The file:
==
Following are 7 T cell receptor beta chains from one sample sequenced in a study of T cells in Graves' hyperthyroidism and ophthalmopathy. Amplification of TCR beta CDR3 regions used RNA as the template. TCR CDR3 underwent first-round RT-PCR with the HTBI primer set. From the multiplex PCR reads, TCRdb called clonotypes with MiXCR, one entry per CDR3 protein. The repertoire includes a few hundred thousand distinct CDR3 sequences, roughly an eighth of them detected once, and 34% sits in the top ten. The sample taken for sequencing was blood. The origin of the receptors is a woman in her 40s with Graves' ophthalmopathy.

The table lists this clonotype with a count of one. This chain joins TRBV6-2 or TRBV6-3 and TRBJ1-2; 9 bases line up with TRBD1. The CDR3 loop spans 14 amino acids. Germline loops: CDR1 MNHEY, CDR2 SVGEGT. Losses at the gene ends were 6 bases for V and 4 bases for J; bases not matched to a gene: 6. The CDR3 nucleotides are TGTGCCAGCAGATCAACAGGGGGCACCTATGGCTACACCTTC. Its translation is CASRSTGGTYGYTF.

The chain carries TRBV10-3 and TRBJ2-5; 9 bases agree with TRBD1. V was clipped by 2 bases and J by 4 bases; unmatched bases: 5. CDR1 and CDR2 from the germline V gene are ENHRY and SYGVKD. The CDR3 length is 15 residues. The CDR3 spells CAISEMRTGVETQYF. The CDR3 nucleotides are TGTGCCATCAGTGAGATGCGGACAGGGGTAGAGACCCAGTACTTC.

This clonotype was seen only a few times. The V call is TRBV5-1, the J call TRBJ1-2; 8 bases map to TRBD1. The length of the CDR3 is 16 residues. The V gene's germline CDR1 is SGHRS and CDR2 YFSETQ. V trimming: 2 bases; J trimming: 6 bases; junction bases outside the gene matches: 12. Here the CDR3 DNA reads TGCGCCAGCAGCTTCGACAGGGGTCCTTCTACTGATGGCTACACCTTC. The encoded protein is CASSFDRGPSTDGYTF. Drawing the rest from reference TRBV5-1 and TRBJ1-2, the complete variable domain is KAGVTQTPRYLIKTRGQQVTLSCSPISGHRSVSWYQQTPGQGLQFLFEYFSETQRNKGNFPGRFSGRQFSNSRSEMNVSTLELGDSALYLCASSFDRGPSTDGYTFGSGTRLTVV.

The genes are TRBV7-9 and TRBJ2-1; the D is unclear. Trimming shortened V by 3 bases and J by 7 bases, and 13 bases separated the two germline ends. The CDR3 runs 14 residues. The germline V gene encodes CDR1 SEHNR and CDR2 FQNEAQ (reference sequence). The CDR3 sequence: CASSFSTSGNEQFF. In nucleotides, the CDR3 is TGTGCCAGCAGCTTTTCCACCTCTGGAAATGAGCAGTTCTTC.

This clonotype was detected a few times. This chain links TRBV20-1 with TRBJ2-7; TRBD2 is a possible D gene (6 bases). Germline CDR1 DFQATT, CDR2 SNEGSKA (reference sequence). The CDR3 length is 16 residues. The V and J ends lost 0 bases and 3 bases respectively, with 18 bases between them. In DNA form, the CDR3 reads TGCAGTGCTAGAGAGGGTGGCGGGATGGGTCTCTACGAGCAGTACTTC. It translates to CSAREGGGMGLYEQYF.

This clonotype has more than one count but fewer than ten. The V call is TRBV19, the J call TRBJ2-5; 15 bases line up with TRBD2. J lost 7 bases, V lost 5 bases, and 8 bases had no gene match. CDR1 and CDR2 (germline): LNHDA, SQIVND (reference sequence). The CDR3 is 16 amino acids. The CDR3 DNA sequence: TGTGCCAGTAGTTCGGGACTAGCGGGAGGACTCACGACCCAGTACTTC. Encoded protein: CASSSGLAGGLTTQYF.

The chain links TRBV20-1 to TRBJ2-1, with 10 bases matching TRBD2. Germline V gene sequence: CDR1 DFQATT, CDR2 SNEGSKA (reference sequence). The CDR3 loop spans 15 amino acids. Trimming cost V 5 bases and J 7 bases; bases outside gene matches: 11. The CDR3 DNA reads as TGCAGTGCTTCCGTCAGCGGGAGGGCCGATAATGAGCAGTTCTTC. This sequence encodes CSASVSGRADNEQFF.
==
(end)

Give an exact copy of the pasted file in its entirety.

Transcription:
Following are 7 T cell receptor beta chains from one sample sequenced in a study of T cells in Graves' hyperthyroidism and ophthalmopathy. Amplification of TCR beta CDR3 regions used RNA as the template. TCR CDR3 underwent first-round RT-PCR with the HTBI primer set. From the multiplex PCR reads, TCRdb called clonotypes with MiXCR, one entry per CDR3 protein. The repertoire includes a few hundred thousand distinct CDR3 sequences, roughly an eighth of them detected once, and 34% sits in the top ten. The sample taken for sequencing was blood. The origin of the receptors is a woman in her 40s with Graves' ophthalmopathy.

The table lists this clonotype with a count of one. This chain joins TRBV6-2 or TRBV6-3 and TRBJ1-2; 9 bases line up with TRBD1. The CDR3 loop spans 14 amino acids. Germline loops: CDR1 MNHEY, CDR2 SVGEGT. Losses at the gene ends were 6 bases for V and 4 bases for J; bases not matched to a gene: 6. The CDR3 nucleotides are TGTGCCAGCAGATCAACAGGGGGCACCTATGGCTACACCTTC. Its translation is CASRSTGGTYGYTF.

The chain carries TRBV10-3 and TRBJ2-5; 9 bases agree with TRBD1. V was clipped by 2 bases and J by 4 bases; unmatched bases: 5. CDR1 and CDR2 from the germline V gene are ENHRY and SYGVKD. The CDR3 length is 15 residues. The CDR3 spells CAISEMRTGVETQYF. The CDR3 nucleotides are TGTGCCATCAGTGAGATGCGGACAGGGGTAGAGACCCAGTACTTC.

This clonotype was seen only a few times. The V call is TRBV5-1, the J call TRBJ1-2; 8 bases map to TRBD1. The length of the CDR3 is 16 residues. The V gene's germline CDR1 is SGHRS and CDR2 YFSETQ. V trimming: 2 bases; J trimming: 6 bases; junction bases outside the gene matches: 12. Here the CDR3 DNA reads TGCGCCAGCAGCTTCGACAGGGGTCCTTCTACTGATGGCTACACCTTC. The encoded protein is CASSFDRGPSTDGYTF. Drawing the rest from reference TRBV5-1 and TRBJ1-2, the complete variable domain is KAGVTQTPRYLIKTRGQQVTLSCSPISGHRSVSWYQQTPGQGLQFLFEYFSETQRNKGNFPGRFSGRQFSNSRSEMNVSTLELGDSALYLCASSFDRGPSTDGYTFGSGTRLTVV.

The genes are TRBV7-9 and TRBJ2-1; the D is unclear. Trimming shortened V by 3 bases and J by 7 bases, and 13 bases separated the two germline ends. The CDR3 runs 14 residues. The germline V gene encodes CDR1 SEHNR and CDR2 FQNEAQ (reference sequence). The CDR3 sequence: CASSFSTSGNEQFF. In nucleotides, the CDR3 is TGTGCCAGCAGCTTTTCCACCTCTGGAAATGAGCAGTTCTTC.

This clonotype was detected a few times. This chain links TRBV20-1 with TRBJ2-7; TRBD2 is a possible D gene (6 bases). Germline CDR1 DFQATT, CDR2 SNEGSKA (reference sequence). The CDR3 length is 16 residues. The V and J ends lost 0 bases and 3 bases respectively, with 18 bases between them. In DNA form, the CDR3 reads TGCAGTGCTAGAGAGGGTGGCGGGATGGGTCTCTACGAGCAGTACTTC. It translates to CSAREGGGMGLYEQYF.

This clonotype has more than one count but fewer than ten. The V call is TRBV19, the J call TRBJ2-5; 15 bases line up with TRBD2. J lost 7 bases, V lost 5 bases, and 8 bases had no gene match. CDR1 and CDR2 (germline): LNHDA, SQIVND (reference sequence). The CDR3 is 16 amino acids. The CDR3 DNA sequence: TGTGCCAGTAGTTCGGGACTAGCGGGAGGACTCACGACCCAGTACTTC. Encoded protein: CASSSGLAGGLTTQYF.

The chain links TRBV20-1 to TRBJ2-1, with 10 bases matching TRBD2. Germline V gene sequence: CDR1 DFQATT, CDR2 SNEGSKA (reference sequence). The CDR3 loop spans 15 amino acids. Trimming cost V 5 bases and J 7 bases; bases outside gene matches: 11. The CDR3 DNA reads as TGCAGTGCTTCCGTCAGCGGGAGGGCCGATAATGAGCAGTTCTTC. This sequence encodes CSASVSGRADNEQFF.